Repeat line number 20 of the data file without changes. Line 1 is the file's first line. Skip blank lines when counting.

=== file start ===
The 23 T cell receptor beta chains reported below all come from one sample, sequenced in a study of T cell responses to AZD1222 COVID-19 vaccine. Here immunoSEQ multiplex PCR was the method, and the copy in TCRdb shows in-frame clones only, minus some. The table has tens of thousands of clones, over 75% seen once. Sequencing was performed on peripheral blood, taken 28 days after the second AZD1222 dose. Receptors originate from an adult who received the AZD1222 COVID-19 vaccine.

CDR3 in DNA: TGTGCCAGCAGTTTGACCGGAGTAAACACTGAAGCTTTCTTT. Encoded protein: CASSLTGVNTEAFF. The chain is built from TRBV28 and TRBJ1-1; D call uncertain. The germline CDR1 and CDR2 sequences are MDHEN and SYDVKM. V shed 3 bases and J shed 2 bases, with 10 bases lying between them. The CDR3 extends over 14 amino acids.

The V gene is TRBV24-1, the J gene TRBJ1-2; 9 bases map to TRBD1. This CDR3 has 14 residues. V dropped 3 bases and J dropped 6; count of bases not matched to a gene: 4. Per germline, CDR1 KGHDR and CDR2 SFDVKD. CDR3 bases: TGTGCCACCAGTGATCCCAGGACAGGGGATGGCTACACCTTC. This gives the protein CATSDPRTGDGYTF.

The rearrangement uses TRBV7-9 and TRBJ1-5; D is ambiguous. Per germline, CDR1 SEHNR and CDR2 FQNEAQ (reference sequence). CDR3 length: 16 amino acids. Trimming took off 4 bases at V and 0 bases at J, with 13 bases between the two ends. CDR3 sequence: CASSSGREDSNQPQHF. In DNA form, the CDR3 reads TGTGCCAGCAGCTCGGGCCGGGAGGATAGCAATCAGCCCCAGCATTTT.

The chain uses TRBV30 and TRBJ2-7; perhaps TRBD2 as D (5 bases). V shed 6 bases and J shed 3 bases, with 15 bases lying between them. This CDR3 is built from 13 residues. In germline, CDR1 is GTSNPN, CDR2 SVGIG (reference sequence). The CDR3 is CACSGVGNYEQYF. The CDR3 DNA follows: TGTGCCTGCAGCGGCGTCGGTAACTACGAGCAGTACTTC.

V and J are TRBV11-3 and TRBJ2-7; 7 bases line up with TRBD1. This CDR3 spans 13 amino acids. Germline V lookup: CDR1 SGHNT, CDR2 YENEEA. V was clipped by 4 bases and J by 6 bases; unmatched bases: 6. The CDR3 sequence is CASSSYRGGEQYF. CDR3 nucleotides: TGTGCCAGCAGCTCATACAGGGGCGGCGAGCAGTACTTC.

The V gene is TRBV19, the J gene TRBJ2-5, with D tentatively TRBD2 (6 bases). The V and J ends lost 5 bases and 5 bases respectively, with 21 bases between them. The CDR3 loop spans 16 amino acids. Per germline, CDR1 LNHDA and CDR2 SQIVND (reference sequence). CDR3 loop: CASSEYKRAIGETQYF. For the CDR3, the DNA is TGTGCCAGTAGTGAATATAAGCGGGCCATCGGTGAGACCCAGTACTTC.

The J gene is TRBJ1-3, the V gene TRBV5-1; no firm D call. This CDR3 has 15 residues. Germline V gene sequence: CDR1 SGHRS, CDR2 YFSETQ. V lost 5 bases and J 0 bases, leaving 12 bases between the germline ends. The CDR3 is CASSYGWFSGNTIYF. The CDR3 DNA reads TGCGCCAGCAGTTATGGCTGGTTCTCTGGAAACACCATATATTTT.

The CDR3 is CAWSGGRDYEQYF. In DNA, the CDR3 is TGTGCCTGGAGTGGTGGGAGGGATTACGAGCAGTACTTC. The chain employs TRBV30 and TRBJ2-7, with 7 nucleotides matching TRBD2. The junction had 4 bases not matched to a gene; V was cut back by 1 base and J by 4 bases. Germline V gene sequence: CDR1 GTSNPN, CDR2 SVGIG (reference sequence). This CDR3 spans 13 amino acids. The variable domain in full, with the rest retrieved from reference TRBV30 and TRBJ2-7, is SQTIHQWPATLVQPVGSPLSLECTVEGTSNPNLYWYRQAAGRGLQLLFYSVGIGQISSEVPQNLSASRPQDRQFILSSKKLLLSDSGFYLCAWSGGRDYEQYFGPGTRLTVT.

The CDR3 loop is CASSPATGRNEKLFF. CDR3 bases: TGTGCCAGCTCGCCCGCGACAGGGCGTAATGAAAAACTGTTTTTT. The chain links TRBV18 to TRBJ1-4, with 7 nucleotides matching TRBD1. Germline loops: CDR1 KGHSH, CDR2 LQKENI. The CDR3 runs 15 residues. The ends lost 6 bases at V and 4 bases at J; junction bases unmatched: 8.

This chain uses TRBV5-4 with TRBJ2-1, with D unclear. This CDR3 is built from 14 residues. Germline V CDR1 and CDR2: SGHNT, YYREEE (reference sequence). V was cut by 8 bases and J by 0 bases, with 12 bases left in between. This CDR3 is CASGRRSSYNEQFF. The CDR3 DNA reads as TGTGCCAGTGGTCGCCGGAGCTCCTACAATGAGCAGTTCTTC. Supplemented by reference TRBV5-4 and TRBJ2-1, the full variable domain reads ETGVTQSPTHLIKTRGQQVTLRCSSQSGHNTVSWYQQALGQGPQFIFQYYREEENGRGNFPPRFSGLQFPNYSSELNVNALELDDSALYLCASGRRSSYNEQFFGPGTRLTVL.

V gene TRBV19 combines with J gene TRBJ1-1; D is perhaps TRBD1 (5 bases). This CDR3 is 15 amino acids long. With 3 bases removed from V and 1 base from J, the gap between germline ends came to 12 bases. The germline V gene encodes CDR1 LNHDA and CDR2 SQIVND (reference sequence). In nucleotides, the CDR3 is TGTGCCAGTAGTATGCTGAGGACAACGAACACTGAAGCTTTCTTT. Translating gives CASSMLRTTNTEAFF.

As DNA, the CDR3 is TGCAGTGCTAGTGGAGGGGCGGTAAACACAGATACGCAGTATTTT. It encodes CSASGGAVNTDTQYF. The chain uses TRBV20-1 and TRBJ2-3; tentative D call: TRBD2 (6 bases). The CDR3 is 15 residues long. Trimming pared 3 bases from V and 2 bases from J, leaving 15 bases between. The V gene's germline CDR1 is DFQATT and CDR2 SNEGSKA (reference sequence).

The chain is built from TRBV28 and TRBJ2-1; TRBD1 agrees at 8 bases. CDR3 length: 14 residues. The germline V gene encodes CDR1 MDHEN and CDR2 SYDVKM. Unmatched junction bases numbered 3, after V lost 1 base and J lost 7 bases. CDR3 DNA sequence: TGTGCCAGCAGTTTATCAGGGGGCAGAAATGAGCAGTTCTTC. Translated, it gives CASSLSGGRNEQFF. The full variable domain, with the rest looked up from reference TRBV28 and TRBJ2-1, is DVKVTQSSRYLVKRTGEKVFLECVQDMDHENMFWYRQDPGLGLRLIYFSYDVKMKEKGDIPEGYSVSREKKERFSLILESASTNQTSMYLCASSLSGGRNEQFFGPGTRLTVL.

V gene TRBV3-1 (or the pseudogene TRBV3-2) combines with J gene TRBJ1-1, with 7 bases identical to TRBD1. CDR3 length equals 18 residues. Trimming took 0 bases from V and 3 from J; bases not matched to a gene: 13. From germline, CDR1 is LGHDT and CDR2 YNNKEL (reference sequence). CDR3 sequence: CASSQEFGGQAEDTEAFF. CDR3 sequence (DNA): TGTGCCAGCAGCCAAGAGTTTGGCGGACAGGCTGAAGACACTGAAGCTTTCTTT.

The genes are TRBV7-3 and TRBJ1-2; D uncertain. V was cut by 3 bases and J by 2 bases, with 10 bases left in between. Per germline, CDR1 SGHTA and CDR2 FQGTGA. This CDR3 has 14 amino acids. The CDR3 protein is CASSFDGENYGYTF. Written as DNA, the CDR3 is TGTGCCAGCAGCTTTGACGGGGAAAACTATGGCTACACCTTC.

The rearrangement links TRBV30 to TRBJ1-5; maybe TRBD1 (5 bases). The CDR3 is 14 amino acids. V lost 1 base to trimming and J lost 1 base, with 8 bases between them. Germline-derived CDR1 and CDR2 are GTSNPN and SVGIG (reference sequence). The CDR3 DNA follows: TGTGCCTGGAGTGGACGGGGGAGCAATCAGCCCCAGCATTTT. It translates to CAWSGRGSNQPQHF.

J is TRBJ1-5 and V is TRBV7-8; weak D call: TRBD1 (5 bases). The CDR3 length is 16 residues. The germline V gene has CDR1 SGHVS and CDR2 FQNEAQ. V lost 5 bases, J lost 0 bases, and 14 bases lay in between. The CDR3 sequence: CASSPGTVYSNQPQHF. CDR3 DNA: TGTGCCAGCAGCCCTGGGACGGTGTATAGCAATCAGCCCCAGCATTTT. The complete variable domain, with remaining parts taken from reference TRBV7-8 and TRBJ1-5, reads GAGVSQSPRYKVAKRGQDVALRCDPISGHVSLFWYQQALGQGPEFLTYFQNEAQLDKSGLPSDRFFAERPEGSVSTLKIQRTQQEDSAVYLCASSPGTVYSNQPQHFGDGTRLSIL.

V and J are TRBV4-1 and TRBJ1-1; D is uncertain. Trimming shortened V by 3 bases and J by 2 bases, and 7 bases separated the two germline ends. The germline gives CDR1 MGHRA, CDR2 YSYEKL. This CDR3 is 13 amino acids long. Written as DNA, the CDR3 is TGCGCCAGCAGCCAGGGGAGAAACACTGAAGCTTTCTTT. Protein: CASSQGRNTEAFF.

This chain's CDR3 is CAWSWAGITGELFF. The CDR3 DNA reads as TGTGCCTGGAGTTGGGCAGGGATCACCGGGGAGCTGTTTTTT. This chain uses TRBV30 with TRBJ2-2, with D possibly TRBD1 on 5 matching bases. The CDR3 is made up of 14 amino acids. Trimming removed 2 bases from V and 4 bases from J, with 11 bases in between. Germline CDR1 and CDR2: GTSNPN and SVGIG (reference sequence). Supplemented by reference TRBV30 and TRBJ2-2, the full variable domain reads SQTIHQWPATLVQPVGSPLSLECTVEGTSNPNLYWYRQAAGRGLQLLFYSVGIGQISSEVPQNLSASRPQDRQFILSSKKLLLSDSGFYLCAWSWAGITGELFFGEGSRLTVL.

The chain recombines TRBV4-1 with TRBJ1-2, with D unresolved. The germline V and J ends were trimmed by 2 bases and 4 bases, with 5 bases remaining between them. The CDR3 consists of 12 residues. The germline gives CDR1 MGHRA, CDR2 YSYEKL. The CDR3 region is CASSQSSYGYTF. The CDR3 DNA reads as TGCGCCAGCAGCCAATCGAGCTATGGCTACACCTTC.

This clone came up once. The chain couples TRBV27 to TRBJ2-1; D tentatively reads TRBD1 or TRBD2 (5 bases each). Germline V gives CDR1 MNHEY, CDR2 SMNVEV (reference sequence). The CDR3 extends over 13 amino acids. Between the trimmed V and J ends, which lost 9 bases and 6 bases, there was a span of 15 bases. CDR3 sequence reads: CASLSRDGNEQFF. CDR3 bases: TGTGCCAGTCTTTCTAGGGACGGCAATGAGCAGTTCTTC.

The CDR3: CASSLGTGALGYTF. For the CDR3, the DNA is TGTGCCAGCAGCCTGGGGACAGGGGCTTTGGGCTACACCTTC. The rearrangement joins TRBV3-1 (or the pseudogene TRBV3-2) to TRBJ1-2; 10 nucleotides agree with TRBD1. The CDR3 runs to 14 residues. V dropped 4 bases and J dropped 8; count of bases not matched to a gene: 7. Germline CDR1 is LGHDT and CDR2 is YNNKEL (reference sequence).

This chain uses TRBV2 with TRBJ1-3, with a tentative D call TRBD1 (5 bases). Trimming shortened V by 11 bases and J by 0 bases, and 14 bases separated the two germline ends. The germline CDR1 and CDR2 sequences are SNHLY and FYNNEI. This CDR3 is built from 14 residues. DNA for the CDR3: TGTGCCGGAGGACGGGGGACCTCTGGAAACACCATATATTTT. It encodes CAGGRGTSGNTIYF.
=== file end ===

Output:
This chain's CDR3 is CAWSWAGITGELFF. The CDR3 DNA reads as TGTGCCTGGAGTTGGGCAGGGATCACCGGGGAGCTGTTTTTT. This chain uses TRBV30 with TRBJ2-2, with D possibly TRBD1 on 5 matching bases. The CDR3 is made up of 14 amino acids. Trimming removed 2 bases from V and 4 bases from J, with 11 bases in between. Germline CDR1 and CDR2: GTSNPN and SVGIG (reference sequence). Supplemented by reference TRBV30 and TRBJ2-2, the full variable domain reads SQTIHQWPATLVQPVGSPLSLECTVEGTSNPNLYWYRQAAGRGLQLLFYSVGIGQISSEVPQNLSASRPQDRQFILSSKKLLLSDSGFYLCAWSWAGITGELFFGEGSRLTVL.